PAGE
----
The 1960’s are calling Xi Jinping, on a rotary phone, urging the strongest Chinese leader since Mao Zedong to extricate his views on gender equality from the “Mad Men” era.
It was Mao who observed in 1968 that “women hold up half the sky.” But in the Xi era that began in 2012, the female half of China’s 1.4 billion people don’t hold up much of anything in the halls of power. Not a single woman sits on the Communist Party’s 24-person Politburo decision-making body.
Even Japan’s current Cabinet lineup includes five women out of 19 members. And Japan, remember, trails the Maldives, Côte d’Ivoire and Kuwait in terms of gender equality. Tokyo is even behind Saudi Arabia in female representation in parliament.
Yet Xi’s call for women to take responsibility for establishing a “new trend of family” to put China on a better demographic path and, by extension, a more vibrant economic trajectory misses the point.
As the Chinese leader put it on October 30: “It’s necessary to guide women to play their unique role in carrying forward the traditional virtues of the Chinese nation and establishing good family customs.” He added that “we must actively cultivate a new culture of marriage and childbearing.”
Sadly, Xi didn’t mention creating a new culture of gender parity. What he did do was sound like he was acting in an episode of the popular American period drama “Mad Men” and its sepia-toned take on patriarchal dynamics.
Xi isn’t talking about policies to increase gender equality, which economists agree is a necessary ingredient to building a more innovative and productive economy. Nor did Ding Xuexiang, a key Xi deputy, include the standard phrasing that greater equality is a pillar of the Chinese growth model during his Oct. 30 address to lawmakers.
In the two weeks since then, Xi’s party has had ample opportunity to dispel concerns among pro-woman groups that Asia’s biggest economy is undergoing a worrying regression. And here, it’s hard not to fear China is pivoting further in Japan’s direction in downplaying the potential of fully half its population.
Xi’s idea is, essentially, for women to stay home to get pregnant or care for the old for the good of the motherland. It immediately made me think of Hakuo Yanagisawa’s “Kinsley gaffe” in 2007.
The reference here to when a politician reveals too much truth—saying the “quiet part” out loud. And, wow, did Yanagisawa, then Japan’s health minister, step in it when he described women as “baby-making machines” in a speech about the nation’s declining birthrate.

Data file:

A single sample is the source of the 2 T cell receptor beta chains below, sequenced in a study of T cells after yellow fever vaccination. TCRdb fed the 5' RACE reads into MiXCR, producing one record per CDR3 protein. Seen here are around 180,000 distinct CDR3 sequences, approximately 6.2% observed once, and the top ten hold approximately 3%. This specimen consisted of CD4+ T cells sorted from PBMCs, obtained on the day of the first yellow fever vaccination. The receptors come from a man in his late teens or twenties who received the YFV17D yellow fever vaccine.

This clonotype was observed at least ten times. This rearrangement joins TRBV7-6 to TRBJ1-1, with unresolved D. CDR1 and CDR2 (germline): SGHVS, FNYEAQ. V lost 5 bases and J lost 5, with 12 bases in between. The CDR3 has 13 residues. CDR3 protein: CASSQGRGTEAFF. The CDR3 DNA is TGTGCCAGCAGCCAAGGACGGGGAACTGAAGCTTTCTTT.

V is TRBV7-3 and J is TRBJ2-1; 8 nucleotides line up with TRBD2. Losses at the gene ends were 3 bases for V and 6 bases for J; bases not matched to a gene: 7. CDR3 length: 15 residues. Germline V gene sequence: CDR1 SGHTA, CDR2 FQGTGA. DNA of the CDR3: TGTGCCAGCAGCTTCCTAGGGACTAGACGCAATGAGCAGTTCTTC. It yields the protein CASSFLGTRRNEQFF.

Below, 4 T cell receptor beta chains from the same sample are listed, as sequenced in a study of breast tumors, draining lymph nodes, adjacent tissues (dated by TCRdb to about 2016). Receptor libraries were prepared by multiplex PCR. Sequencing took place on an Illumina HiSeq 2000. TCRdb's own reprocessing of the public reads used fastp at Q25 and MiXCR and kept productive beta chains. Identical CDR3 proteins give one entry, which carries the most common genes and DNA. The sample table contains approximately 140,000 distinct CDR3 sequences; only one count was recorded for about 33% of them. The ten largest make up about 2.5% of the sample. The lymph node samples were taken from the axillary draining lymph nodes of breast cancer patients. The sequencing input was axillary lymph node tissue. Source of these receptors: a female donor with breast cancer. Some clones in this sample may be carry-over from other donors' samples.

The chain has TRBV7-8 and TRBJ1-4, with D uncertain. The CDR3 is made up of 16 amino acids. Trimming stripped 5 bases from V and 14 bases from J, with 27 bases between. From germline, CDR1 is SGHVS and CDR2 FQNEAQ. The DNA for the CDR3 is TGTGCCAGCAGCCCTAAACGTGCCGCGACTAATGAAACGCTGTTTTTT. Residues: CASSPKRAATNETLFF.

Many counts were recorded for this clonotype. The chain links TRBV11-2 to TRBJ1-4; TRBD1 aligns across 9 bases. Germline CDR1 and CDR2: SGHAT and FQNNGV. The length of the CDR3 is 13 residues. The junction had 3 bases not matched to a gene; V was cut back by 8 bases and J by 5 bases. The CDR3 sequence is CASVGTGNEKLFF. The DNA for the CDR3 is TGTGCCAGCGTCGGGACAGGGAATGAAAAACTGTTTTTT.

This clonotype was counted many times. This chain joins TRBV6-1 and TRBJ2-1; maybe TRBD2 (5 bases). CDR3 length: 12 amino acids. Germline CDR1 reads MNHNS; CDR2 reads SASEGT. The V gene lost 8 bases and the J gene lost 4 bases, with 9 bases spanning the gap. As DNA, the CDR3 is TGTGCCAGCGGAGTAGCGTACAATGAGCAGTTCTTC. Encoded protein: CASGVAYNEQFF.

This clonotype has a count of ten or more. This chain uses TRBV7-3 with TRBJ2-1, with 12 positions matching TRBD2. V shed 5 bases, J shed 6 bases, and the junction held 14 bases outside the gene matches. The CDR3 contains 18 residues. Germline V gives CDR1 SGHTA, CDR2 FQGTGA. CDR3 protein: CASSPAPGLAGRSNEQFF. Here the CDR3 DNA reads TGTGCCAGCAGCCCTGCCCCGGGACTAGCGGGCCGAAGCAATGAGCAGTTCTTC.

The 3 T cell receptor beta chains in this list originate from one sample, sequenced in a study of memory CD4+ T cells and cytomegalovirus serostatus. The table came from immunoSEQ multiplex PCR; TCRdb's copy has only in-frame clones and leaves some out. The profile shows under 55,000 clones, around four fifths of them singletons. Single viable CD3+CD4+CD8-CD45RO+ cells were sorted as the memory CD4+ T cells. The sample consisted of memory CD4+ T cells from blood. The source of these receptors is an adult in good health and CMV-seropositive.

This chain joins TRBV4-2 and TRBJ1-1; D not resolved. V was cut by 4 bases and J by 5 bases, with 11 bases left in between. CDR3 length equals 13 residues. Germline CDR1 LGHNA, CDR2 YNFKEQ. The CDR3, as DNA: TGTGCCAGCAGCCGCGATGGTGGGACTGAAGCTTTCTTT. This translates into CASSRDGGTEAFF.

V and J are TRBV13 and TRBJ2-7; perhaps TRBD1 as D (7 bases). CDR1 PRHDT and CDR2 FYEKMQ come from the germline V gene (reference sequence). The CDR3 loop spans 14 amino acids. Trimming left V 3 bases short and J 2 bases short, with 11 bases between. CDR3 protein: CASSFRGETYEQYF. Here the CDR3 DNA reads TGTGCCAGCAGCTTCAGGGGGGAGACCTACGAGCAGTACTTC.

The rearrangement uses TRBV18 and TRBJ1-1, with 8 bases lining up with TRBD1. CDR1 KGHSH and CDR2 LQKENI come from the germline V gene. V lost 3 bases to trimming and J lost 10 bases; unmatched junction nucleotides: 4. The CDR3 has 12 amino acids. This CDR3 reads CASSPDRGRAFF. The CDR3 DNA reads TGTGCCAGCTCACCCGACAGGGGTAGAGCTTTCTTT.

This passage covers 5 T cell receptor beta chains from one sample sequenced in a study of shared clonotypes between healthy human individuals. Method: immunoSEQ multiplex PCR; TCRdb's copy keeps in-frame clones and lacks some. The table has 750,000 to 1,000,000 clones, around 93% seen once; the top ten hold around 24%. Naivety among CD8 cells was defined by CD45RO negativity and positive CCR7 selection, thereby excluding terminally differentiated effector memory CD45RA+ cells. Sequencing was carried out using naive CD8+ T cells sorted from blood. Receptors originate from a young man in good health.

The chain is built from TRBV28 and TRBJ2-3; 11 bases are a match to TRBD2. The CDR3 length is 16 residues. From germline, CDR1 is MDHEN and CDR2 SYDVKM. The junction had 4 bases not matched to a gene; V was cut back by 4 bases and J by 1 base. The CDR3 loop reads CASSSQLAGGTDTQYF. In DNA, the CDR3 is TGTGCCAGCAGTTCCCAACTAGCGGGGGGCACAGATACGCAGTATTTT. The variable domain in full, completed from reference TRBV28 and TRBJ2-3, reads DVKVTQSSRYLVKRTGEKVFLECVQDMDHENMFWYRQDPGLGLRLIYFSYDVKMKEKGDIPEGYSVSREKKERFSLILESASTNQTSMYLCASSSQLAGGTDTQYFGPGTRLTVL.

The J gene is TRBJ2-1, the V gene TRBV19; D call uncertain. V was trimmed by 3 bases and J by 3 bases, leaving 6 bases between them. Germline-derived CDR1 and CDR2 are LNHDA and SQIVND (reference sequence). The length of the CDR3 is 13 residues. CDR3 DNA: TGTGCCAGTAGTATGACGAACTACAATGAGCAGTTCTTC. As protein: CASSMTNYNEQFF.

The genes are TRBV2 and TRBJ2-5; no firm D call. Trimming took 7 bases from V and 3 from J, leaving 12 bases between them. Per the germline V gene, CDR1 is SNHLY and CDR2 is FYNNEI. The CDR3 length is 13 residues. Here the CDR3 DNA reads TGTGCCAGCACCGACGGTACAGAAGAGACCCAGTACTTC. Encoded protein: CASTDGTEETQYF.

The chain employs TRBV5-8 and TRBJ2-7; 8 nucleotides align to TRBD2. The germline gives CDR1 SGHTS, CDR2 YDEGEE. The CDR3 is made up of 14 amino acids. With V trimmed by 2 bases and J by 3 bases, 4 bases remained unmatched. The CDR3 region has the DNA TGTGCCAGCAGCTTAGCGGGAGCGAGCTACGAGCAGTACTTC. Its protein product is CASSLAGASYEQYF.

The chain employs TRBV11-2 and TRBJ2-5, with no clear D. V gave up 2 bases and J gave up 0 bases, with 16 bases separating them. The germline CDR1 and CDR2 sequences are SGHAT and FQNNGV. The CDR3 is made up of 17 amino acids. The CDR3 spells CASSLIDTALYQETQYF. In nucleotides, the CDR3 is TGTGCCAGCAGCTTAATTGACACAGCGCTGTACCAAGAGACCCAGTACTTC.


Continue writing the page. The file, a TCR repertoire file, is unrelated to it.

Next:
That retrograde spectacle 16 years ago makes for an intriguing bookend. Yanagisawa’s gaffe hurt the popularity of the government at the time, led by then-Prime Minister Shinzo Abe. That will happen when one of your ministers insults half of Japan’s 126 million people and you refuse to fire him.
When Abe returned for a second stint as premier in 2012, he did so in full feminist mode. Well, at least rhetorically, saying the ruling Liberal Democratic Party’s new mission was to make women “shine.”
Yet, Abe’s “womenomics” plan was more hot air than policy. By the time he resigned in late 2020, Tokyo’s ranking in World Economic Forum’s gender equality index had worsened 19 places to 120th from 101st on his watch. Today, Japan is 125th, denting Prime Minister Fumio Kishida’s standing as change agent.
Since 2020, the LDP appears to have learned little. In 2021, Yoshiro Mori was forced to resign as head of the Tokyo Olympics organizing committee for sexist remarks. Mori, a former prime minister himself, complained that letting female board directors talk made meetings “take a lot of time.” He became a global social media meme—and joke.
Yet the Japanese politician Xi seems to be riffing off most is Taro Aso, who was prime minister from 2008 and 2009 and deputy prime minister from 2012 to 2021.
At a February 2019 hearing on demographic challenges, Aso said: “The are lots of weird people who say the elderly are at fault, but that’s incorrect. Rather, those who aren’t giving birth to children are the problem.”
Xi is a bit more careful with his words in blaming women for not cranking out more babies. But he still sounds like a male protagonist in Margaret Atwood’s “The Handmaid’s Tale.” More time putting his finger on the reasons why the population is shrinking—and less pointing it—might drive Xi toward the policies needed to put China on a better demographic trajectory.
First, Xi must remember that it seems like just yesterday that the one-child policy resigned China to its current birthrate dilemma. Since 2016, when the policy ended, has Team Xi built new social safety nets to give families confidence to grow? Not so much. Has it acted boldly and creatively to tackle the rising costs of childcare and education? Nope. Big public subsidies to incentivize procreation? Hardly.
What about creating a corporate culture zeitgeist around working mothers being able to have a rewarding career, too? And why not elevate more women to top national leadership positions? When you ask womenomics experts like Kathy Matsui, cofounder of MPower Partners, what’s missing in Japan, they say it’s enough female role models to inspire true disruption.
If the 1960s really could call Xi, the “Mad Men” era would tell him that clear top-down policy moves are needed to catalyze the baby-boom he seeks. That means less talking and shaming and more, well, doing.